That night your father bursts through the door. He wakes Cindy.
“Who the fuck do you think you are?” he yells.
Your mother begins to cry.
“I wasted my time driving out there,” your father shouts. “You will pay me back.”
You reply, “You were supposed to be there three hours ago.”
You father throws a jab. You duck. You lunge forward. You use your new tackling technique. Your father loses his balance. You slam him into the wall. The plaster caves in. Your father crumbles to the floor. Shields his face. You stand up tall. You draw back your arm. Your hand is balled. You want to punch him.
Your mother shouts. She hits your back. She slaps your arm. You barely notice her. You do not punch your father. You just stand over him. Your mother wraps her arms around you. She squeezes tighter and tighter. Pulling you away from him. You give in. Because you are tired.
She says, “You go. You leave now.”
In the morning your clothes are on the lawn.
A friend’s father brings you back to your house. You are sixteen. You are drunk. Your father grabs your legs like a wheel barrel. He jerks you from the van. He does not wait until the doors are entirely open. He does not turn to see where you land. Someone catches your head, preventing it from smashing against the concrete.
Your father pulls you to your feet. Pushes you toward the house. The night air is warm. The neighborhood quiet. Everyone hears your father as he begins shouting, “Who am I?” You are unable to answer his question. You can only mumble, incoherently. Weeks later, neighbors will admit that they heard your father’s palm smack your face. They heard you crash against a wooden fence. They smelled the flowers that were torn from the wet soil. But that night, no one comes to your rescue. No one is seen peeking out of their window or door. No one turned off their porch light.
Everyone will have been afraid.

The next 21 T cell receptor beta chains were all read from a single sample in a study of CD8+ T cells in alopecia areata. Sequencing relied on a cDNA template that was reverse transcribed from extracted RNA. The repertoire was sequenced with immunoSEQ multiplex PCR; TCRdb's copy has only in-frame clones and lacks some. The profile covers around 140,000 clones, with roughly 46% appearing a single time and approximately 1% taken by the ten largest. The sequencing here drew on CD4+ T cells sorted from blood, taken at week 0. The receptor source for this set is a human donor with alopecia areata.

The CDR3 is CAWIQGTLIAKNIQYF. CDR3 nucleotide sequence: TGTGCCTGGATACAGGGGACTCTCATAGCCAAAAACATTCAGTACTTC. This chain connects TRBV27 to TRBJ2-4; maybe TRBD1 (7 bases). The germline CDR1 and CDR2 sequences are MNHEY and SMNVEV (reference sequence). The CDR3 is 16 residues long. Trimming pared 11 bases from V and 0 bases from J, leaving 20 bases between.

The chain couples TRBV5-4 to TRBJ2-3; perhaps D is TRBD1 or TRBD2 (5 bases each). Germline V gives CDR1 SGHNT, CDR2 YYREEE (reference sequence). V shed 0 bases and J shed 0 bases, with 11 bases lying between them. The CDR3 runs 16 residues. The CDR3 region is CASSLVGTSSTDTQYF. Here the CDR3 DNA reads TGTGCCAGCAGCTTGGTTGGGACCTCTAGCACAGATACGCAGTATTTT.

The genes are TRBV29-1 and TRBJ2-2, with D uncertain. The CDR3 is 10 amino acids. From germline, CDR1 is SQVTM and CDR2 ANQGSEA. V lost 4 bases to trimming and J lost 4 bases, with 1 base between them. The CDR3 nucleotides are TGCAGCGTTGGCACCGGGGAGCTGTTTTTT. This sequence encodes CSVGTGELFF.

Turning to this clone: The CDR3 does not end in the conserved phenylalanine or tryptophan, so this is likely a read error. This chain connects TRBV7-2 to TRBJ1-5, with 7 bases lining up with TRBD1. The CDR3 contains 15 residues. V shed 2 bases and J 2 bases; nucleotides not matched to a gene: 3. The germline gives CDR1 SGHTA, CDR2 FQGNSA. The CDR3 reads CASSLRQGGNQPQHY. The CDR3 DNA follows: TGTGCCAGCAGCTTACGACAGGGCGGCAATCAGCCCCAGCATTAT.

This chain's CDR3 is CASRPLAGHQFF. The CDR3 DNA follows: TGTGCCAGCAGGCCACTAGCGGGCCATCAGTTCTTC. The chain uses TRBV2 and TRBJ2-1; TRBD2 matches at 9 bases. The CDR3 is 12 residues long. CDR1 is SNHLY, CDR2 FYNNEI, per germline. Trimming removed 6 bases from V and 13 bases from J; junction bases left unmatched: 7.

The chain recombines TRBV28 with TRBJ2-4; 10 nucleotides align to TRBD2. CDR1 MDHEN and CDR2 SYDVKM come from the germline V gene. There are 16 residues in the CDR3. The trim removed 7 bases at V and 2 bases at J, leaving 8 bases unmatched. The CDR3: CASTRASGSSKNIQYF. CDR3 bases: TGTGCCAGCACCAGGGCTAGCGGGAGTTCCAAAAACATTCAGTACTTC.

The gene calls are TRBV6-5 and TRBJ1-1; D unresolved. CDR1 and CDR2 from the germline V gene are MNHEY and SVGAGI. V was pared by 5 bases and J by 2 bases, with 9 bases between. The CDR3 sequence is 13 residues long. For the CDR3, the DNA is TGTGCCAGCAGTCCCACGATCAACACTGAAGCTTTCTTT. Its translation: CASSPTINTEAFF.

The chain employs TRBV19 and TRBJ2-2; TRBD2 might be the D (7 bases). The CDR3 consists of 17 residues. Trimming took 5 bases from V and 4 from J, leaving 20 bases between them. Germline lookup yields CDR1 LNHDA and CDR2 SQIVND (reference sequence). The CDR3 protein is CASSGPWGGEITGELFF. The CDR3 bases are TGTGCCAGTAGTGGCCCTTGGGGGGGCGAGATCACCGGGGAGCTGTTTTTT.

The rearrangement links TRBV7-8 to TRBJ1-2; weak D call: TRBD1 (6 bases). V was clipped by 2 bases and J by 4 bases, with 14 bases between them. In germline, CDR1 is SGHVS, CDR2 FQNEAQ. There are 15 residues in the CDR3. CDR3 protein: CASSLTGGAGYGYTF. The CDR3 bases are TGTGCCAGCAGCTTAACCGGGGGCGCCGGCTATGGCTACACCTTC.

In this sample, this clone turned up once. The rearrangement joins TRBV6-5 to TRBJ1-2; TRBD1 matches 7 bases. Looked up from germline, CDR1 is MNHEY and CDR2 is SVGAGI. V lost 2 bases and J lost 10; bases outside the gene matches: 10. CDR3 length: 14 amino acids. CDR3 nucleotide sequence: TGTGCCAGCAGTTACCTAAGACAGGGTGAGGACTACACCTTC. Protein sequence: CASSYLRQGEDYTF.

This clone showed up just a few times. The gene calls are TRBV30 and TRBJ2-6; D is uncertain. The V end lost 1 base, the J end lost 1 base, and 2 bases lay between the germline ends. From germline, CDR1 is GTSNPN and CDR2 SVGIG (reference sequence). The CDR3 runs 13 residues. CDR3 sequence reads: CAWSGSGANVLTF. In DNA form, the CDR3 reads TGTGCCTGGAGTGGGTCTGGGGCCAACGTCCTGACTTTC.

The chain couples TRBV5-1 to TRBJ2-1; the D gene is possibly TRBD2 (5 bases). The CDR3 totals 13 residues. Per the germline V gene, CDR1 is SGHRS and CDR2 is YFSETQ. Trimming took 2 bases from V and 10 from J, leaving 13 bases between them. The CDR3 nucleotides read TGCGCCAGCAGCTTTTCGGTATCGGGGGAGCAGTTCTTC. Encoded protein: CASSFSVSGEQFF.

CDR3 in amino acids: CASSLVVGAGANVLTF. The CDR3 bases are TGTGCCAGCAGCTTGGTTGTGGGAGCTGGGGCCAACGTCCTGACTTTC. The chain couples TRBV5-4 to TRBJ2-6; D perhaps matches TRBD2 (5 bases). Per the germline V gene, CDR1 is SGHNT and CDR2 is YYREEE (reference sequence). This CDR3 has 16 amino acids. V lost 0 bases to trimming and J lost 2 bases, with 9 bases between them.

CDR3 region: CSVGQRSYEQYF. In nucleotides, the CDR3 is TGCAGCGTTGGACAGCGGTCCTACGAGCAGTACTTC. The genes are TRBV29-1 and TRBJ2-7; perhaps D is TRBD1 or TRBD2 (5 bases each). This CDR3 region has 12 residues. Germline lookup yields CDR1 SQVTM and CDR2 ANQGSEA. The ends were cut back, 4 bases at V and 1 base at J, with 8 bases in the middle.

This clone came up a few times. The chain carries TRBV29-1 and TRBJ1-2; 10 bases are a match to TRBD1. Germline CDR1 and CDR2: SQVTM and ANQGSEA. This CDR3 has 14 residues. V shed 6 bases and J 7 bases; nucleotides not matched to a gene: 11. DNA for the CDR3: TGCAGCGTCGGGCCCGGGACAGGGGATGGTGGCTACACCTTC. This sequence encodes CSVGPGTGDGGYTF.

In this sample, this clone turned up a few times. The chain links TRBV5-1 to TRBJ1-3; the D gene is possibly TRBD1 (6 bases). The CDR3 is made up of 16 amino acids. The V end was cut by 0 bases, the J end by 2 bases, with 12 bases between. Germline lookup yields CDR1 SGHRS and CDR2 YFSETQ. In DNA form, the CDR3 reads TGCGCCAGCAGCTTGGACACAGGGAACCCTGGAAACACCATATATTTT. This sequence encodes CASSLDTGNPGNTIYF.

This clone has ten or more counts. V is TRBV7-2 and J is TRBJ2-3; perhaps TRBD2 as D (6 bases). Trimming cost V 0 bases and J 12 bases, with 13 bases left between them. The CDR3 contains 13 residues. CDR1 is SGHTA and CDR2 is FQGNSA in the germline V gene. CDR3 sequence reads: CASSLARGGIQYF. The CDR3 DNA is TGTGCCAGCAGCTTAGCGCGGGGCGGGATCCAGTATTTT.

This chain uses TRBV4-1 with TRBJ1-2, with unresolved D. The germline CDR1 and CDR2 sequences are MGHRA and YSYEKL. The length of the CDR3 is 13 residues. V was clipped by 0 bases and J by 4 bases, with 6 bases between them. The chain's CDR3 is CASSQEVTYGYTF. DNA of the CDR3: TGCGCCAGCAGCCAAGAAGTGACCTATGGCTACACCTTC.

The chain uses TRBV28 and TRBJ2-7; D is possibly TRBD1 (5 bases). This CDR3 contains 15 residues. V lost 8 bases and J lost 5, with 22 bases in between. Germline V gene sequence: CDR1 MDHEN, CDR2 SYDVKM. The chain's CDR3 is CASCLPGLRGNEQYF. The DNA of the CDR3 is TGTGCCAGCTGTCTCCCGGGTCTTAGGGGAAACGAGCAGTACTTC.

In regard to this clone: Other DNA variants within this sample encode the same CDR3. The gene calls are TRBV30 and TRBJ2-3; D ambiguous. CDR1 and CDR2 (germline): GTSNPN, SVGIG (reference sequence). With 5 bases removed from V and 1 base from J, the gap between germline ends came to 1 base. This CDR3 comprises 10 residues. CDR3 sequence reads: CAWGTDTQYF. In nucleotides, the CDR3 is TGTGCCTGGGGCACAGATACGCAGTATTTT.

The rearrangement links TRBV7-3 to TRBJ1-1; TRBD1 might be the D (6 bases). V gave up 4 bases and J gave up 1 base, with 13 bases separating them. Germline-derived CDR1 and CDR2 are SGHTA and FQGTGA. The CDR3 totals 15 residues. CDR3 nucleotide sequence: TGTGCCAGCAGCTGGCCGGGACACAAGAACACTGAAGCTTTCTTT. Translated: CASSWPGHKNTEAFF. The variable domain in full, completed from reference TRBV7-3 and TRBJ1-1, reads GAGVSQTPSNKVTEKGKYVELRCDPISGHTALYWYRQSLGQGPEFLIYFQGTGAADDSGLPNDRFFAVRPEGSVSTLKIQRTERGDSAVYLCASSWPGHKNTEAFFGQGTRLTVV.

When you awake the next day, your eye is black; blood has hardened on your lip and your pants are grass-stained. You wonder where your new polo shirt is. You are cold and shaky. You notice your father standing in the doorway. One arm akimbo. Steam wafting from his coffee mug. You see your mother lingering in the background. Her arms crossed. She has a worried look on her face. A wooden cooking spoon in her hand.
“Are you okay?” you hear your father ask.
You do not know. You remain quiet. You wonder how you ended up in your old bed. You wonder why your father even cares.
“Once you can get up,” he says. “I’d like you to leave.”
That evening Miguel tells you that your father kept picking you up. Then hitting you. Watched you fall. Then picked you up. Then hit you. Then watched you fall. Miguel explains that you swung at your father. That your punch went high. That you spun around. That the force of the swing caused you to stumble and fall, then your father picked you up.
You ask, “Why didn’t you stop him?”
Miguel replies that there was nothing he could do. He was drunk. He had been drinking with you. You say, “Oh yeah,” but you are unable to remember him at the party. Miguel adds that your mother asked your father to stop. That she threatened to call the police. Miguel tells you that your father said, “If you do, you’ll be next.” Miguel says that your father walked over to your mother. She stood fast. She did not flinch.
“Your dad slapped your mother, man,” Miguel says.
You want to cry. But you cannot. Because movement costs you.
You visit your mother when you turn eighteen. She reveals that she is divorcing your father. “Finally,” you say. She asks if you are hungry. She says that your father has been cheating on her for years. She microwaves some leftover rice and noodles. She says that Cindy caught them. During her high-school lunch hour. He was in your mother’s bed. With a white woman.
“He say it my fault,” your mother tells you. “Because I Asian.”
Your mother states that your father beat her. That he beat Cindy. You notice your mother’s bruises. She tells you that it’s okay. She says, “I go. You no worry about me.” You demand to know where your father is. You want to kill him. She says she doesn’t know. You do not believe her. You storm into the house, looking for evidence of his whereabouts. You see your mother’s suitcases. You calm down. You feel sad.
“Is Cindy going with you?” you ask. But you already know the answer.
Your mother tells you that she knew your father chased girls. She explains, “Your father touch my friends.” She says that your father called her single friends prostitutes. That they were in America to find white husbands.
She says, “He call me pimp. He say I girls’ mama-san.”
Your mother’s eyes tear up. She asserts that she was just matchmaking. That she wanted to help her people find better homes, better lives. You sit dumbfounded.
Your mother calls you her Little Angel. She pinches your cheek. Asks you to carry her suitcases to her car.
“You always good baby,” she tells you.
James Seals earned his bachelor’s degree in Creative Writing and English from the Southern New Hampshire University. He is currently pursuing an MFA in Fiction from SNHU. James’ stories have appeared in Forge Journal, Amoskeag Journal, and Rio Grande Review. His poetry has been anthologized in Measuring Twine: Poetry with Strings Attached.